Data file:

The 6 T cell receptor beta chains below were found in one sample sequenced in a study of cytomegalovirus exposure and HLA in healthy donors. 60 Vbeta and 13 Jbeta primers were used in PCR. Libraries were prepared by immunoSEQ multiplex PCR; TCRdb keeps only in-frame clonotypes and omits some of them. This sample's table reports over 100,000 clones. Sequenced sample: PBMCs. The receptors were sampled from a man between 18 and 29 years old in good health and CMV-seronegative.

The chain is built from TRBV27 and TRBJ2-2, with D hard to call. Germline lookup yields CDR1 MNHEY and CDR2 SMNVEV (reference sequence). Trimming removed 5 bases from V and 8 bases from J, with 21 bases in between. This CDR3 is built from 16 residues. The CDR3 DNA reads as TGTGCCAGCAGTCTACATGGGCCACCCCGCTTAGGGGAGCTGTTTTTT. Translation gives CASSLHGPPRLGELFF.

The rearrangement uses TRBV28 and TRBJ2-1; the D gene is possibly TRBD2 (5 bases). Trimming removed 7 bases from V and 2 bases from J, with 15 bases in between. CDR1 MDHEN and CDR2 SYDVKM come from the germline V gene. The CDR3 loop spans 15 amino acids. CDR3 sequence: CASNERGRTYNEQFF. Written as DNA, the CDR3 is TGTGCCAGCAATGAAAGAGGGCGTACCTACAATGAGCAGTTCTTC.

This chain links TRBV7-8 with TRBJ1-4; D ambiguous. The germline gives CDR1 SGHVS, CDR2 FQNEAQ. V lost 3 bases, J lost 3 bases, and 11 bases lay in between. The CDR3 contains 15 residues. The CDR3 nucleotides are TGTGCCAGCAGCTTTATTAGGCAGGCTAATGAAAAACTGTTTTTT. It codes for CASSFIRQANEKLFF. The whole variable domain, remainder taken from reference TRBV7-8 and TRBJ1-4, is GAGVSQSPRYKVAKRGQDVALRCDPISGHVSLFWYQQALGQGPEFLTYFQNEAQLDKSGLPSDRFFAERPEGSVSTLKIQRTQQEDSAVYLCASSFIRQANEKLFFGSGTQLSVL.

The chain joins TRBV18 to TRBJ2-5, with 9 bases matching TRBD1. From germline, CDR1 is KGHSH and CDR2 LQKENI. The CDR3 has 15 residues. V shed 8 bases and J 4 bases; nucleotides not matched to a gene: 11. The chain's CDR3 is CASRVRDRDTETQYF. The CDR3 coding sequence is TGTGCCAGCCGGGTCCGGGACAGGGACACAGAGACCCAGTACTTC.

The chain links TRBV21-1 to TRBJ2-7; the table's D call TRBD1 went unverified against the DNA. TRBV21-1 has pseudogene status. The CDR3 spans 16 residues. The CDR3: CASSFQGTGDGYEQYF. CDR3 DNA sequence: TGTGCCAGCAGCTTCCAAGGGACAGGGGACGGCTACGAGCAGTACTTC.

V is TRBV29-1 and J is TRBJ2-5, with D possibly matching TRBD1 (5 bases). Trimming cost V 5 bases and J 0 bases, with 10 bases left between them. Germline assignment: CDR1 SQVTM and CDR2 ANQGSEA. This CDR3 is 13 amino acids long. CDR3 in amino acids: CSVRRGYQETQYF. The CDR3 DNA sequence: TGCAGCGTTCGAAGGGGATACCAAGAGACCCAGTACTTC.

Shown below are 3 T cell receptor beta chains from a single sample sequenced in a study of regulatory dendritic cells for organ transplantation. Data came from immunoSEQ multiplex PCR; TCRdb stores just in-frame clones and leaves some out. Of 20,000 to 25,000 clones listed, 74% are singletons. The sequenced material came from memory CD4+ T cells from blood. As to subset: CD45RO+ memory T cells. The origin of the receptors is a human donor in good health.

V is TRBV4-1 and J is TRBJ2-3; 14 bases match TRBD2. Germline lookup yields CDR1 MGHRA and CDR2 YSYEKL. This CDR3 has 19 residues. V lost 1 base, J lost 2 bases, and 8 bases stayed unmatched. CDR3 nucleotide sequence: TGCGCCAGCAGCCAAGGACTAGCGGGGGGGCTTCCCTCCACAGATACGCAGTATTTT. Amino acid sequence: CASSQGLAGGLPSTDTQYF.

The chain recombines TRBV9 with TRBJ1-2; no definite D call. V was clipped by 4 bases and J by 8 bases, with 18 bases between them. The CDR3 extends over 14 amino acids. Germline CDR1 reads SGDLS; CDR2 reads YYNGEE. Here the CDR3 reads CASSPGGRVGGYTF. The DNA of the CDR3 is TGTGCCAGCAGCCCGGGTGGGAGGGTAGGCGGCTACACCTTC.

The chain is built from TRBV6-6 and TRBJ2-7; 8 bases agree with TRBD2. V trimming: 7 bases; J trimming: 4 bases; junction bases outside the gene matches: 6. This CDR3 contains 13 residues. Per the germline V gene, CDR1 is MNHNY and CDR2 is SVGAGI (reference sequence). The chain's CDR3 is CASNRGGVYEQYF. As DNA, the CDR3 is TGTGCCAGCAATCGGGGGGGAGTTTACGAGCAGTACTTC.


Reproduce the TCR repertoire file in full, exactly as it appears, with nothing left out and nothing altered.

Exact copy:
The 6 T cell receptor beta chains below were found in one sample sequenced in a study of cytomegalovirus exposure and HLA in healthy donors. 60 Vbeta and 13 Jbeta primers were used in PCR. Libraries were prepared by immunoSEQ multiplex PCR; TCRdb keeps only in-frame clonotypes and omits some of them. This sample's table reports over 100,000 clones. Sequenced sample: PBMCs. The receptors were sampled from a man between 18 and 29 years old in good health and CMV-seronegative.

The chain is built from TRBV27 and TRBJ2-2, with D hard to call. Germline lookup yields CDR1 MNHEY and CDR2 SMNVEV (reference sequence). Trimming removed 5 bases from V and 8 bases from J, with 21 bases in between. This CDR3 is built from 16 residues. The CDR3 DNA reads as TGTGCCAGCAGTCTACATGGGCCACCCCGCTTAGGGGAGCTGTTTTTT. Translation gives CASSLHGPPRLGELFF.

The rearrangement uses TRBV28 and TRBJ2-1; the D gene is possibly TRBD2 (5 bases). Trimming removed 7 bases from V and 2 bases from J, with 15 bases in between. CDR1 MDHEN and CDR2 SYDVKM come from the germline V gene. The CDR3 loop spans 15 amino acids. CDR3 sequence: CASNERGRTYNEQFF. Written as DNA, the CDR3 is TGTGCCAGCAATGAAAGAGGGCGTACCTACAATGAGCAGTTCTTC.

This chain links TRBV7-8 with TRBJ1-4; D ambiguous. The germline gives CDR1 SGHVS, CDR2 FQNEAQ. V lost 3 bases, J lost 3 bases, and 11 bases lay in between. The CDR3 contains 15 residues. The CDR3 nucleotides are TGTGCCAGCAGCTTTATTAGGCAGGCTAATGAAAAACTGTTTTTT. It codes for CASSFIRQANEKLFF. The whole variable domain, remainder taken from reference TRBV7-8 and TRBJ1-4, is GAGVSQSPRYKVAKRGQDVALRCDPISGHVSLFWYQQALGQGPEFLTYFQNEAQLDKSGLPSDRFFAERPEGSVSTLKIQRTQQEDSAVYLCASSFIRQANEKLFFGSGTQLSVL.

The chain joins TRBV18 to TRBJ2-5, with 9 bases matching TRBD1. From germline, CDR1 is KGHSH and CDR2 LQKENI. The CDR3 has 15 residues. V shed 8 bases and J 4 bases; nucleotides not matched to a gene: 11. The chain's CDR3 is CASRVRDRDTETQYF. The CDR3 coding sequence is TGTGCCAGCCGGGTCCGGGACAGGGACACAGAGACCCAGTACTTC.

The chain links TRBV21-1 to TRBJ2-7; the table's D call TRBD1 went unverified against the DNA. TRBV21-1 has pseudogene status. The CDR3 spans 16 residues. The CDR3: CASSFQGTGDGYEQYF. CDR3 DNA sequence: TGTGCCAGCAGCTTCCAAGGGACAGGGGACGGCTACGAGCAGTACTTC.

V is TRBV29-1 and J is TRBJ2-5, with D possibly matching TRBD1 (5 bases). Trimming cost V 5 bases and J 0 bases, with 10 bases left between them. Germline assignment: CDR1 SQVTM and CDR2 ANQGSEA. This CDR3 is 13 amino acids long. CDR3 in amino acids: CSVRRGYQETQYF. The CDR3 DNA sequence: TGCAGCGTTCGAAGGGGATACCAAGAGACCCAGTACTTC.

Shown below are 3 T cell receptor beta chains from a single sample sequenced in a study of regulatory dendritic cells for organ transplantation. Data came from immunoSEQ multiplex PCR; TCRdb stores just in-frame clones and leaves some out. Of 20,000 to 25,000 clones listed, 74% are singletons. The sequenced material came from memory CD4+ T cells from blood. As to subset: CD45RO+ memory T cells. The origin of the receptors is a human donor in good health.

V is TRBV4-1 and J is TRBJ2-3; 14 bases match TRBD2. Germline lookup yields CDR1 MGHRA and CDR2 YSYEKL. This CDR3 has 19 residues. V lost 1 base, J lost 2 bases, and 8 bases stayed unmatched. CDR3 nucleotide sequence: TGCGCCAGCAGCCAAGGACTAGCGGGGGGGCTTCCCTCCACAGATACGCAGTATTTT. Amino acid sequence: CASSQGLAGGLPSTDTQYF.

The chain recombines TRBV9 with TRBJ1-2; no definite D call. V was clipped by 4 bases and J by 8 bases, with 18 bases between them. The CDR3 extends over 14 amino acids. Germline CDR1 reads SGDLS; CDR2 reads YYNGEE. Here the CDR3 reads CASSPGGRVGGYTF. The DNA of the CDR3 is TGTGCCAGCAGCCCGGGTGGGAGGGTAGGCGGCTACACCTTC.

The chain is built from TRBV6-6 and TRBJ2-7; 8 bases agree with TRBD2. V trimming: 7 bases; J trimming: 4 bases; junction bases outside the gene matches: 6. This CDR3 contains 13 residues. Per the germline V gene, CDR1 is MNHNY and CDR2 is SVGAGI (reference sequence). The chain's CDR3 is CASNRGGVYEQYF. As DNA, the CDR3 is TGTGCCAGCAATCGGGGGGGAGTTTACGAGCAGTACTTC.